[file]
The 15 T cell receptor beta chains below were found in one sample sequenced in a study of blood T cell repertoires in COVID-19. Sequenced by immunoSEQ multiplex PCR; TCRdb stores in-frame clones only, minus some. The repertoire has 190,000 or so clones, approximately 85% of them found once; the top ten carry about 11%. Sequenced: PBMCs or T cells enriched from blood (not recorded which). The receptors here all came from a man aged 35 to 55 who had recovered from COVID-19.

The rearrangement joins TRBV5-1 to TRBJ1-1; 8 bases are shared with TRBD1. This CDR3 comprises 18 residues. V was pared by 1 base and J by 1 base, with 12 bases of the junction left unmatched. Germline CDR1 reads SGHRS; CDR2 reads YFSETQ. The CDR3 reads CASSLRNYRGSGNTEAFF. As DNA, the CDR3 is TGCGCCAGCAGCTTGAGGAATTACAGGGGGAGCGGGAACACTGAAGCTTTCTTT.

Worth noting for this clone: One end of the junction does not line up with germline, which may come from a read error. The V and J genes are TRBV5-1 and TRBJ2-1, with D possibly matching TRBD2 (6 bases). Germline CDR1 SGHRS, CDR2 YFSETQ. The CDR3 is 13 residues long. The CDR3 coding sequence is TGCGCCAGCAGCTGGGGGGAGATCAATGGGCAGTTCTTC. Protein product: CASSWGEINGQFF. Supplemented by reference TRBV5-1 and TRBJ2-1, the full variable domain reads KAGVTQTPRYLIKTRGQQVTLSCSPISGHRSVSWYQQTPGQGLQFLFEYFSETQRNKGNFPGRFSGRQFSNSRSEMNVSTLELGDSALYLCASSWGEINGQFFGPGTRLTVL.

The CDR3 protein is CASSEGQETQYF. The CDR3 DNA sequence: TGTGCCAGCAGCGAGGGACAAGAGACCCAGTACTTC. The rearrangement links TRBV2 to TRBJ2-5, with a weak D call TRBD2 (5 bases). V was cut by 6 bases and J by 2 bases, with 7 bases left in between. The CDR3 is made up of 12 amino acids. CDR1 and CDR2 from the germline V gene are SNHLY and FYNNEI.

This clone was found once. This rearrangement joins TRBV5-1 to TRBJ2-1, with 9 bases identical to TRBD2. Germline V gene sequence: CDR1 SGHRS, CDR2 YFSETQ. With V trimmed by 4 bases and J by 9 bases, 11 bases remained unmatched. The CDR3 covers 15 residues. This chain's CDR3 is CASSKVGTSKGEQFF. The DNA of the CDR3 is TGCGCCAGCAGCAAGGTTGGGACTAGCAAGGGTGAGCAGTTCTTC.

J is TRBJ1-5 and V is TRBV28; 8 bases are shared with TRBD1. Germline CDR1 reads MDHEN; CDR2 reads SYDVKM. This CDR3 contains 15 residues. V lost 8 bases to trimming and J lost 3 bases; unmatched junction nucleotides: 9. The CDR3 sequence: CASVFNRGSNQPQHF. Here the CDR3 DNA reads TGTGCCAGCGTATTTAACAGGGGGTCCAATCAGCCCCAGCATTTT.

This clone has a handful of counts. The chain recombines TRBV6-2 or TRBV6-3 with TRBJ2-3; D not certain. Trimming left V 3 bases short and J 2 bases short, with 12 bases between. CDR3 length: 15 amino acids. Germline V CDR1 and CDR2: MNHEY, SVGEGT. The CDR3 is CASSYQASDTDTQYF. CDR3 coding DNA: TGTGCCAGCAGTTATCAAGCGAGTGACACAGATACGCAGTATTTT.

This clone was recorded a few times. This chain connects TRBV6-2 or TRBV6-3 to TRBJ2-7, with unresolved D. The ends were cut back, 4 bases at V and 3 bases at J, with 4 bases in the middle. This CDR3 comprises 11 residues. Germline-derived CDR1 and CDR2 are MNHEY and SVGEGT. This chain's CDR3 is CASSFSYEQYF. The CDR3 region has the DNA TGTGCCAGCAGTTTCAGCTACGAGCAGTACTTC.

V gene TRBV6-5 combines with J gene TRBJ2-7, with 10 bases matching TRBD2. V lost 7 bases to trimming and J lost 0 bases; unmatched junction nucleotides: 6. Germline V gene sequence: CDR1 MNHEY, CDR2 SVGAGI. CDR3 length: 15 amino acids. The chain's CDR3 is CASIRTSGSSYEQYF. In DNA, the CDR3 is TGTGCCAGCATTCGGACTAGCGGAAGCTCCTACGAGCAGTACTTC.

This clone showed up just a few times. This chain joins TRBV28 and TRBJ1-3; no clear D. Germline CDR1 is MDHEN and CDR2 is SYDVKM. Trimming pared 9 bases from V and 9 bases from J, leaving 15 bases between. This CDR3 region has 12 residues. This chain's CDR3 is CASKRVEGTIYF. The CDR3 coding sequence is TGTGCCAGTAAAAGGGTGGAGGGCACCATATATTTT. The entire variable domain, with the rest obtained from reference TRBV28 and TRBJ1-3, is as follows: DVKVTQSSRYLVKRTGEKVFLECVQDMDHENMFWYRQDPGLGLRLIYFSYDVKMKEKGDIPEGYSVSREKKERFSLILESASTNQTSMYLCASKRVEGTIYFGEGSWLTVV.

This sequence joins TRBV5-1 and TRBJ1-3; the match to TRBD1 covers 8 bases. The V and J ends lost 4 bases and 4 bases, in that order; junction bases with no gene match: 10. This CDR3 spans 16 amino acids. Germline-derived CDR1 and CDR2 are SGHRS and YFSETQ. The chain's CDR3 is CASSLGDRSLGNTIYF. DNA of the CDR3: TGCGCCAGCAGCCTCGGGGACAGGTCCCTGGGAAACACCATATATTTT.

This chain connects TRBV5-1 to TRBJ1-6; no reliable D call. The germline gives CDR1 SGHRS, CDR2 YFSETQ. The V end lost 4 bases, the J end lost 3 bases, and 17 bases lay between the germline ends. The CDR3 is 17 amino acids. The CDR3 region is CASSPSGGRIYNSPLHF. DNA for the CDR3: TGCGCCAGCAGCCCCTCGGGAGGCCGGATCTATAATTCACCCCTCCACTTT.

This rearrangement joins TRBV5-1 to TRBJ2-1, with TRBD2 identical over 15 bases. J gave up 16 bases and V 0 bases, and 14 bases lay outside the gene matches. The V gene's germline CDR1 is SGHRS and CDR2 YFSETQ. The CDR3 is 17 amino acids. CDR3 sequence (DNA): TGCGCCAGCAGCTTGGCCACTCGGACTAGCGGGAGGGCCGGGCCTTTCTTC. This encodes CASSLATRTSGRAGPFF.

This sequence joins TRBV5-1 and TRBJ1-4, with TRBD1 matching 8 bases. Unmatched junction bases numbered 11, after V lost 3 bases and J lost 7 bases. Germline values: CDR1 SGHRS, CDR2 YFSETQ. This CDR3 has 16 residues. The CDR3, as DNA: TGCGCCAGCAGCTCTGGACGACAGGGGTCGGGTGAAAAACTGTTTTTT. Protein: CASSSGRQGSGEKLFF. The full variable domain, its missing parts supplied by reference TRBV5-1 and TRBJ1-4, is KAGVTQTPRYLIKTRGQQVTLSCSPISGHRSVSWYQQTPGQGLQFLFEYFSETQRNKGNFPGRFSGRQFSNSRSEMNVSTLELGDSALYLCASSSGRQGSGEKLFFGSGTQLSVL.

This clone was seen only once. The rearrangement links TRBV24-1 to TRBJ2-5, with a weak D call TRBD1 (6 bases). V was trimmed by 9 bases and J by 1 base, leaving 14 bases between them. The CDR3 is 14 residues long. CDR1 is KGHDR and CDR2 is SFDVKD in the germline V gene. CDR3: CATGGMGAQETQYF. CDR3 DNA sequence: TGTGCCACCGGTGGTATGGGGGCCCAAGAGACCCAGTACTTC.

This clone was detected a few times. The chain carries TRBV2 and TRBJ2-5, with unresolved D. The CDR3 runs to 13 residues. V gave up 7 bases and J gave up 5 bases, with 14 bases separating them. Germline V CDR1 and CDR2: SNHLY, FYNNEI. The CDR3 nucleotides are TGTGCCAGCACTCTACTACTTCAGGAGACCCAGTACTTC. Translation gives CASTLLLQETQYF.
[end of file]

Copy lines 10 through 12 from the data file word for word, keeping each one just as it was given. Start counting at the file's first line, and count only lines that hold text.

This clone showed up just a few times. This chain joins TRBV28 and TRBJ1-3; no clear D. Germline CDR1 is MDHEN and CDR2 is SYDVKM. Trimming pared 9 bases from V and 9 bases from J, leaving 15 bases between. This CDR3 region has 12 residues. This chain's CDR3 is CASKRVEGTIYF. The CDR3 coding sequence is TGTGCCAGTAAAAGGGTGGAGGGCACCATATATTTT. The entire variable domain, with the rest obtained from reference TRBV28 and TRBJ1-3, is as follows: DVKVTQSSRYLVKRTGEKVFLECVQDMDHENMFWYRQDPGLGLRLIYFSYDVKMKEKGDIPEGYSVSREKKERFSLILESASTNQTSMYLCASKRVEGTIYFGEGSWLTVV.

This sequence joins TRBV5-1 and TRBJ1-3; the match to TRBD1 covers 8 bases. The V and J ends lost 4 bases and 4 bases, in that order; junction bases with no gene match: 10. This CDR3 spans 16 amino acids. Germline-derived CDR1 and CDR2 are SGHRS and YFSETQ. The chain's CDR3 is CASSLGDRSLGNTIYF. DNA of the CDR3: TGCGCCAGCAGCCTCGGGGACAGGTCCCTGGGAAACACCATATATTTT.

This chain connects TRBV5-1 to TRBJ1-6; no reliable D call. The germline gives CDR1 SGHRS, CDR2 YFSETQ. The V end lost 4 bases, the J end lost 3 bases, and 17 bases lay between the germline ends. The CDR3 is 17 amino acids. The CDR3 region is CASSPSGGRIYNSPLHF. DNA for the CDR3: TGCGCCAGCAGCCCCTCGGGAGGCCGGATCTATAATTCACCCCTCCACTTT.